Hidden cash economy is 10% of Israel’s GDP, and that’s an improvement — expert

Taub Center researcher studies Israel’s shadow economy of cash transactions, finds cash-based tax evasion is down while shekels spent on drugs and prostitution are up

Simona Weinglass is an investigative reporter at The Times of Israel.

Illustrative image of a suitcase full of cash (ungorf; iStock by Getty Images)
Illustrative image of a suitcase full of cash (ungorf; iStock by Getty Images)

It’s a regular occurrence in Israel: You get into a cab, and instead of turning on the meter, the driver insists on negotiating a price for the ride. Perhaps you relent and pay him in cash.

An air conditioner repairman comes to your house. He offers you a significant discount if you agree to forgo a receipt. Perhaps you agree.

These incidents, and many others, are part of what economist Dr. Labib Shami calls Israel’s “non-observed economy,” or shadow economy, which he defines as the subset of financial transactions in the economy that occur away from the eyes of the government, or more specifically, the Tax Authority.

According to a new study authored by Shami, a senior researcher at the Taub Center for Social Policy Studies in Israel, the size of the non-observed economy in Israel declined from 14% in 1996 to 10% in 2018.

Dr. Labib Shami of the Taub Center for Social Policy Studies in Israel (Courtesy)

A 2015 study by the OECD had put the size of Israel’s shadow economy at 19 percent, in the bottom half of OECD countries, but using a different methodology (the currency demand approach, as opposed to the MIMIC method used by the OECD) Shami came up with a much lower figure.

At the same time, however, Shami estimated that the percentage of Israel’s shadow economy consisting of legitimate goods and services provided under the table (for instance, those taxi rides or air conditioner repairs) has been trending downwards, and in 2018 accounted for only 1 percent of GDP. Using Israeli police crime statistics, he estimated that 90 percent of Israel’s shadow economy, or 9 percent of Israel’s total GDP, stems from cash transactions related to criminal activity, mainly drug sales and prostitution. And cash transactions in Israel involving vice crimes have risen sharply in the last two decades, his study found.

Hidden offshore wealth

Shami’s study did not measure sophisticated forms of tax evasion or criminal activity involving use of foreign and offshore companies, particularly when that money was not repatriated to Israel in any observable way, he told The Times of Israel.

In a phone interview, Shami explained that he arrived at his estimates of Israel’s non-observed economy by measuring how much cash was withdrawn from Israeli banks and ATMs, including cash withdrawn using a foreign ATM card, and then comparing that to the amount of cash used in traceable transactions involving receipts.

The discrepancy between the two figures led him to estimate the size of Israel’s non-observed economy at 10 percent. One reason the size of this shadow economy has declined in recent years is the decline in the use of cash in the economy overall, Shami explained.

“Since 2016 the trend of withdrawing cash from bank accounts has reversed [and is down] while the volume of transactions not paid for in cash has increased,” Shami wrote in the report.

A Bank Hapoalim cash machine. (Yonatan Sindel/Flash90)

But many of today’s sophisticated tax evaders and criminals use companies and bank accounts registered offshore to hide their money and/or illegal activity from the government.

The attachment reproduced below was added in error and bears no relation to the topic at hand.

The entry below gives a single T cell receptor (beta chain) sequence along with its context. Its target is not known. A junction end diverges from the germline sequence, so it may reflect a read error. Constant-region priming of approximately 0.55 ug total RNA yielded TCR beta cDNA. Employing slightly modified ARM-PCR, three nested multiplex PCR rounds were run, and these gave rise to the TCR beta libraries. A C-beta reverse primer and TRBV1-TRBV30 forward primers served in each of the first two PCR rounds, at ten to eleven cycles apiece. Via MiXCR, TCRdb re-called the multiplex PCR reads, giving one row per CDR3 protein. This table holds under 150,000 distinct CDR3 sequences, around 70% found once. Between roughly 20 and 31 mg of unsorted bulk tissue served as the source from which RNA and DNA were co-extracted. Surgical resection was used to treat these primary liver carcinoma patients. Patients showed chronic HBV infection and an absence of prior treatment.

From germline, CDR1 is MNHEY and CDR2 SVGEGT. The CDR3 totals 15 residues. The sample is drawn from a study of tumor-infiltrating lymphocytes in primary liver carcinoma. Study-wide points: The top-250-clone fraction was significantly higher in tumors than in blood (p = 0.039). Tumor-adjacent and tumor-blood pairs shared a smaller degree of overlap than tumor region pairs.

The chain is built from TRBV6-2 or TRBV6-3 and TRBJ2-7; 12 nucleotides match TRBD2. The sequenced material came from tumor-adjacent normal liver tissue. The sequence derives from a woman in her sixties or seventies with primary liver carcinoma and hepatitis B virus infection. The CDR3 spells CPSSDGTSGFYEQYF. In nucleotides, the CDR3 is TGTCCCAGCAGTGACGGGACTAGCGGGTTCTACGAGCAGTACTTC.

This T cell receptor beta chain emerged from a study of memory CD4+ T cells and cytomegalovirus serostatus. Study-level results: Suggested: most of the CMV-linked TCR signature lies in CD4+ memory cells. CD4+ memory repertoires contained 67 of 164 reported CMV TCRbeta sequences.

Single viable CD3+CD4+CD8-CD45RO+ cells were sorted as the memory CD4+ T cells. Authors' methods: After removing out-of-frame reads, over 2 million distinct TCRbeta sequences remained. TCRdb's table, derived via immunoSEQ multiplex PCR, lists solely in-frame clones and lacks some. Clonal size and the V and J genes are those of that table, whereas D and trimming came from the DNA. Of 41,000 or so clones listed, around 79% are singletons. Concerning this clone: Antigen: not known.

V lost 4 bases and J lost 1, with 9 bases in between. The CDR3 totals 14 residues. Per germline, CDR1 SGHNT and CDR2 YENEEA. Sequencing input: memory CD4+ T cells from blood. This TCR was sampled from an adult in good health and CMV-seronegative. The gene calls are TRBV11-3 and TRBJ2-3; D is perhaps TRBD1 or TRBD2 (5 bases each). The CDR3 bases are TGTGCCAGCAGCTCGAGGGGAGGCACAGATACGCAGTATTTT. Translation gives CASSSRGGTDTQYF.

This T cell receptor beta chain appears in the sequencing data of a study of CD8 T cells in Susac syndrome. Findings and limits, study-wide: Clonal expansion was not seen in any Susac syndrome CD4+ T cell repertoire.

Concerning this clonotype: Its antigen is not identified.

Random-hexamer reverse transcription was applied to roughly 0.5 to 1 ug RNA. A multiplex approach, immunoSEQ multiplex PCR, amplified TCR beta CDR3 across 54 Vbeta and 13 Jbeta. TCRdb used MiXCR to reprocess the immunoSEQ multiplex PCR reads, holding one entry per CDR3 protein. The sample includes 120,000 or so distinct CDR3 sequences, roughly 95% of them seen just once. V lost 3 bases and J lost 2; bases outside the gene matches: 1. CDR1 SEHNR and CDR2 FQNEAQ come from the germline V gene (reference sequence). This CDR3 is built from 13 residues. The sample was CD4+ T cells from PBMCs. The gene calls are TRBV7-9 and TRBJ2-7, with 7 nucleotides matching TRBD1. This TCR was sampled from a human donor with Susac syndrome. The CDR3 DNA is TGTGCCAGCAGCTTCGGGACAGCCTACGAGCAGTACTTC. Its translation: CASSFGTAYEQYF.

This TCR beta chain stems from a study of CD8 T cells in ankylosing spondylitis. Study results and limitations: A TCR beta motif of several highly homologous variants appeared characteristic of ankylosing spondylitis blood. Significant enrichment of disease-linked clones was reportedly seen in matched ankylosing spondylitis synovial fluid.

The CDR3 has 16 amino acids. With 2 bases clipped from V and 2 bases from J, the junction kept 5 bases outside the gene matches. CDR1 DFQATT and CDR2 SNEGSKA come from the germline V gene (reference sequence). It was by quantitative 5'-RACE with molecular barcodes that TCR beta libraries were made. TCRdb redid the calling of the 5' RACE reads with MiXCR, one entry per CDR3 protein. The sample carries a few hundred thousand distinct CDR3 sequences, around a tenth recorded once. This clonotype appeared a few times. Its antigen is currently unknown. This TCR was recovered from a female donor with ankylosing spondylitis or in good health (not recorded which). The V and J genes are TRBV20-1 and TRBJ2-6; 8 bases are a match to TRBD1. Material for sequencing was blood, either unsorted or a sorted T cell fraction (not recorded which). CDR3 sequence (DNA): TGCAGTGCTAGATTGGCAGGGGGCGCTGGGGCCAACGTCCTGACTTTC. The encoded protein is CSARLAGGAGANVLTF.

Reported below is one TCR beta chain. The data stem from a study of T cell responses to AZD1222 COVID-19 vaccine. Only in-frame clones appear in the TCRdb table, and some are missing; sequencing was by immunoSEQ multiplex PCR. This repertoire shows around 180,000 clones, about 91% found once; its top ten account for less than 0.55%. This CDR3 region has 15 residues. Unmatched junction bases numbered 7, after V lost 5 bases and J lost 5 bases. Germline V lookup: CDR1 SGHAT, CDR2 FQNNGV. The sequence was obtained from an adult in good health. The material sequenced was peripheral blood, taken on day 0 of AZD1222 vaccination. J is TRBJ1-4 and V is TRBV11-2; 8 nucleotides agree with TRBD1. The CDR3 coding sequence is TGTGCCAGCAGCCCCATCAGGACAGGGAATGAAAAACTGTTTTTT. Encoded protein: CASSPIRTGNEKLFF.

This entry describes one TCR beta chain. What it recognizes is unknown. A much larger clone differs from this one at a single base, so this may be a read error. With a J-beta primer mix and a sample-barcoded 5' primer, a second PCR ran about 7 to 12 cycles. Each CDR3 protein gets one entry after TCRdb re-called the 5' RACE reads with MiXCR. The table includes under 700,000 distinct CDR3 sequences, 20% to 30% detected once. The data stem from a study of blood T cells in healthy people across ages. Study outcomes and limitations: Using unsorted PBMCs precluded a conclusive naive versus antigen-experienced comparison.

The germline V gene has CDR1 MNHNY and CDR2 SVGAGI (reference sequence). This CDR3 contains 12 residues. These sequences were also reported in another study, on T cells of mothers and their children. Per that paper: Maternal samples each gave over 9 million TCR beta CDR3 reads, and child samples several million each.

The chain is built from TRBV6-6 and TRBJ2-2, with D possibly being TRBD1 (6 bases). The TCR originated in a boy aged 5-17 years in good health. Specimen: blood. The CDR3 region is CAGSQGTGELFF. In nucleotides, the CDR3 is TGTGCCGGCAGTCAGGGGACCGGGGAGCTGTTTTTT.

In his 2015 book “The Hidden Wealth of Nations,” French economist Gabriel Zucman estimated that, “globally, 8 percent of households’ financial wealth is held in tax havens.”

The Times of Israel asked Shami how this money held offshore figures into his description of the non-observed economy.

“If the money is abroad it does not affect Israel’s GDP, so I don’t calculate it when I calculate the size of Israel’s shadow economy. But if someone with an offshore bank account tries to repatriate some of his money to Israel, because he wants to buy an apartment, I can see that money coming in. If the money enters a bank account in Israel then the Tax Authority is aware of it.”

Shami said that even if a criminal tries to repatriate money to Israel by deceptive means, for instance by using fictitious invoices, that money would still be registered as revenue of an Israeli company and that company would still have to pay taxes on it, albeit less than if it had been declared as someone’s personal income.

It might be laundered money, but would not figure into this particular calculation of Israel’s cash-based shadow economy.

If, on the other hand, someone secretly brought money into Israel in a suitcase without getting caught, “there is no way to trace that,” he said.

Other ways that offshore money could be repatriated to Israel and escape detection is through gemachim, or ultra-Orthodox free-loan societies, which are totally unregulated, or through extra-bank money service providers which, even though they are regulated by the state, might carry out illegal transactions on the side, Shami said.

“Money service providers are legal and have a license from the Finance Ministry,” Shami said. “But if one of them carried out illegal transactions, my study wouldn’t be able to detect that,” he said. “What the study would have detected is if an Israeli used the services of a money service provider, for instance by buying dollars, without a receipt.”

But in general, Shami told The Times of Israel, the shadow economy he describes in the report refers to unreported cash transactions within Israel.

As for money held offshore, including by Israelis, Shami described that money as “the equivalent of another country in the world that doesn’t exist but has its own economy.”

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